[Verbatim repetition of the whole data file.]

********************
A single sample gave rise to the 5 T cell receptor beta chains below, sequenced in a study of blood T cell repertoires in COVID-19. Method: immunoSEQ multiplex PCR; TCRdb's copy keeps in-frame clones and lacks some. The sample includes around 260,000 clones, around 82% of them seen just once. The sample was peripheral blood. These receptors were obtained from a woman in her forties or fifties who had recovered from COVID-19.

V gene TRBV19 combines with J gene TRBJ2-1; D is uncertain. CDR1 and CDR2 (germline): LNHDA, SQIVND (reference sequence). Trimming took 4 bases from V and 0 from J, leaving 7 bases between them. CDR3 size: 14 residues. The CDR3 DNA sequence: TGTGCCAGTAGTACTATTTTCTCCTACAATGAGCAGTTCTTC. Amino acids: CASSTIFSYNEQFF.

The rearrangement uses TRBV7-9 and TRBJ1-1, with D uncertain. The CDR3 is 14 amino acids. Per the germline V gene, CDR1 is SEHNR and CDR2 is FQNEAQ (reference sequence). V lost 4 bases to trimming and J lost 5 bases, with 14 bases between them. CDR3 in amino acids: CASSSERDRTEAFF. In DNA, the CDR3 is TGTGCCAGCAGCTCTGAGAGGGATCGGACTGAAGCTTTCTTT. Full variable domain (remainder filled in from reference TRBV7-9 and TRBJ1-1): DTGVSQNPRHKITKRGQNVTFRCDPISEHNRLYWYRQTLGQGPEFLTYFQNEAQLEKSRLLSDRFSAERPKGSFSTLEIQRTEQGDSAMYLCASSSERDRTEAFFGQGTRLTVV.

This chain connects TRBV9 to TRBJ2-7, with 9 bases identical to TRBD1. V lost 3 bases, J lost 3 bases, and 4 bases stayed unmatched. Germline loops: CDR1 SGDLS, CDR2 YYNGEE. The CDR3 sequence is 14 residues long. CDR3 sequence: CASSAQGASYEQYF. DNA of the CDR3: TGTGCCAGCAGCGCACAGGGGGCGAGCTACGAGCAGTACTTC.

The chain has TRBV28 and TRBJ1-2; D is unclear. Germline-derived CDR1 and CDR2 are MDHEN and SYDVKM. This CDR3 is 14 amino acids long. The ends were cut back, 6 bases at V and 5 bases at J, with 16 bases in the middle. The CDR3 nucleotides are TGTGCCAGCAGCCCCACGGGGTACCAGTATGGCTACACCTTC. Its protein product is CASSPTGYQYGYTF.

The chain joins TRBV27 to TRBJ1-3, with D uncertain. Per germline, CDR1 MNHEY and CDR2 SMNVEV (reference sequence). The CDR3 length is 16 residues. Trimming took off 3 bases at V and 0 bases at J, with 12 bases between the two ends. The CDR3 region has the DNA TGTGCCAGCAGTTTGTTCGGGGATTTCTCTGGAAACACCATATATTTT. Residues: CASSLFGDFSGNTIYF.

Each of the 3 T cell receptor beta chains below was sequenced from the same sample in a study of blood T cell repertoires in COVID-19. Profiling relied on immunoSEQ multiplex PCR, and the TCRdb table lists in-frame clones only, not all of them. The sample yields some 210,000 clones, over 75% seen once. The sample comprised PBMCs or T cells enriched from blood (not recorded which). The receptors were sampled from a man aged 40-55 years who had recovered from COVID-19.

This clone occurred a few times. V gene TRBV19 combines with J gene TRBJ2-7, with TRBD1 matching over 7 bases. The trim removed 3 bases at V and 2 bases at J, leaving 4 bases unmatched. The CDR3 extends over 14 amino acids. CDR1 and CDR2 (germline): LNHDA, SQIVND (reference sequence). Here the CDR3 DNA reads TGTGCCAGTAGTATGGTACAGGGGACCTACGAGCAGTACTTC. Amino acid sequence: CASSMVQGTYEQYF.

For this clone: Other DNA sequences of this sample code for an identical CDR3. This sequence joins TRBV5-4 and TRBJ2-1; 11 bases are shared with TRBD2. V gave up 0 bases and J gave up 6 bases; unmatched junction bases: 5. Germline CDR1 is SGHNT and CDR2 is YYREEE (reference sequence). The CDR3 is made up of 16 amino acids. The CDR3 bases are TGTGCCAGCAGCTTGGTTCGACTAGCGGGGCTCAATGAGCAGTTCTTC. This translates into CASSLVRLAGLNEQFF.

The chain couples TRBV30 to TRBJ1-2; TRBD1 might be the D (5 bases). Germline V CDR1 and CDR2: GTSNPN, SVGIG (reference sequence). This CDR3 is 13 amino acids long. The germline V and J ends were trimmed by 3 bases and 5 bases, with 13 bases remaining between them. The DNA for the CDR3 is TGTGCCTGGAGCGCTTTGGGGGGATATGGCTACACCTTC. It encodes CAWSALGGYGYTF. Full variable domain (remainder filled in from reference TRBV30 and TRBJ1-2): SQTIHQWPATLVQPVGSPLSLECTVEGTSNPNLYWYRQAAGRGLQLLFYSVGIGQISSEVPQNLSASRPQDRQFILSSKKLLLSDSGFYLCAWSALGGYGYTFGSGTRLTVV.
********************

A single sample gave rise to the 5 T cell receptor beta chains below, sequenced in a study of blood T cell repertoires in COVID-19. Method: immunoSEQ multiplex PCR; TCRdb's copy keeps in-frame clones and lacks some. The sample includes around 260,000 clones, around 82% of them seen just once. The sample was peripheral blood. These receptors were obtained from a woman in her forties or fifties who had recovered from COVID-19.

V gene TRBV19 combines with J gene TRBJ2-1; D is uncertain. CDR1 and CDR2 (germline): LNHDA, SQIVND (reference sequence). Trimming took 4 bases from V and 0 from J, leaving 7 bases between them. CDR3 size: 14 residues. The CDR3 DNA sequence: TGTGCCAGTAGTACTATTTTCTCCTACAATGAGCAGTTCTTC. Amino acids: CASSTIFSYNEQFF.

The rearrangement uses TRBV7-9 and TRBJ1-1, with D uncertain. The CDR3 is 14 amino acids. Per the germline V gene, CDR1 is SEHNR and CDR2 is FQNEAQ (reference sequence). V lost 4 bases to trimming and J lost 5 bases, with 14 bases between them. CDR3 in amino acids: CASSSERDRTEAFF. In DNA, the CDR3 is TGTGCCAGCAGCTCTGAGAGGGATCGGACTGAAGCTTTCTTT. Full variable domain (remainder filled in from reference TRBV7-9 and TRBJ1-1): DTGVSQNPRHKITKRGQNVTFRCDPISEHNRLYWYRQTLGQGPEFLTYFQNEAQLEKSRLLSDRFSAERPKGSFSTLEIQRTEQGDSAMYLCASSSERDRTEAFFGQGTRLTVV.

This chain connects TRBV9 to TRBJ2-7, with 9 bases identical to TRBD1. V lost 3 bases, J lost 3 bases, and 4 bases stayed unmatched. Germline loops: CDR1 SGDLS, CDR2 YYNGEE. The CDR3 sequence is 14 residues long. CDR3 sequence: CASSAQGASYEQYF. DNA of the CDR3: TGTGCCAGCAGCGCACAGGGGGCGAGCTACGAGCAGTACTTC.

The chain has TRBV28 and TRBJ1-2; D is unclear. Germline-derived CDR1 and CDR2 are MDHEN and SYDVKM. This CDR3 is 14 amino acids long. The ends were cut back, 6 bases at V and 5 bases at J, with 16 bases in the middle. The CDR3 nucleotides are TGTGCCAGCAGCCCCACGGGGTACCAGTATGGCTACACCTTC. Its protein product is CASSPTGYQYGYTF.

The chain joins TRBV27 to TRBJ1-3, with D uncertain. Per germline, CDR1 MNHEY and CDR2 SMNVEV (reference sequence). The CDR3 length is 16 residues. Trimming took off 3 bases at V and 0 bases at J, with 12 bases between the two ends. The CDR3 region has the DNA TGTGCCAGCAGTTTGTTCGGGGATTTCTCTGGAAACACCATATATTTT. Residues: CASSLFGDFSGNTIYF.

Each of the 3 T cell receptor beta chains below was sequenced from the same sample in a study of blood T cell repertoires in COVID-19. Profiling relied on immunoSEQ multiplex PCR, and the TCRdb table lists in-frame clones only, not all of them. The sample yields some 210,000 clones, over 75% seen once. The sample comprised PBMCs or T cells enriched from blood (not recorded which). The receptors were sampled from a man aged 40-55 years who had recovered from COVID-19.

This clone occurred a few times. V gene TRBV19 combines with J gene TRBJ2-7, with TRBD1 matching over 7 bases. The trim removed 3 bases at V and 2 bases at J, leaving 4 bases unmatched. The CDR3 extends over 14 amino acids. CDR1 and CDR2 (germline): LNHDA, SQIVND (reference sequence). Here the CDR3 DNA reads TGTGCCAGTAGTATGGTACAGGGGACCTACGAGCAGTACTTC. Amino acid sequence: CASSMVQGTYEQYF.

For this clone: Other DNA sequences of this sample code for an identical CDR3. This sequence joins TRBV5-4 and TRBJ2-1; 11 bases are shared with TRBD2. V gave up 0 bases and J gave up 6 bases; unmatched junction bases: 5. Germline CDR1 is SGHNT and CDR2 is YYREEE (reference sequence). The CDR3 is made up of 16 amino acids. The CDR3 bases are TGTGCCAGCAGCTTGGTTCGACTAGCGGGGCTCAATGAGCAGTTCTTC. This translates into CASSLVRLAGLNEQFF.

The chain couples TRBV30 to TRBJ1-2; TRBD1 might be the D (5 bases). Germline V CDR1 and CDR2: GTSNPN, SVGIG (reference sequence). This CDR3 is 13 amino acids long. The germline V and J ends were trimmed by 3 bases and 5 bases, with 13 bases remaining between them. The DNA for the CDR3 is TGTGCCTGGAGCGCTTTGGGGGGATATGGCTACACCTTC. It encodes CAWSALGGYGYTF. Full variable domain (remainder filled in from reference TRBV30 and TRBJ1-2): SQTIHQWPATLVQPVGSPLSLECTVEGTSNPNLYWYRQAAGRGLQLLFYSVGIGQISSEVPQNLSASRPQDRQFILSSKKLLLSDSGFYLCAWSALGGYGYTFGSGTRLTVV.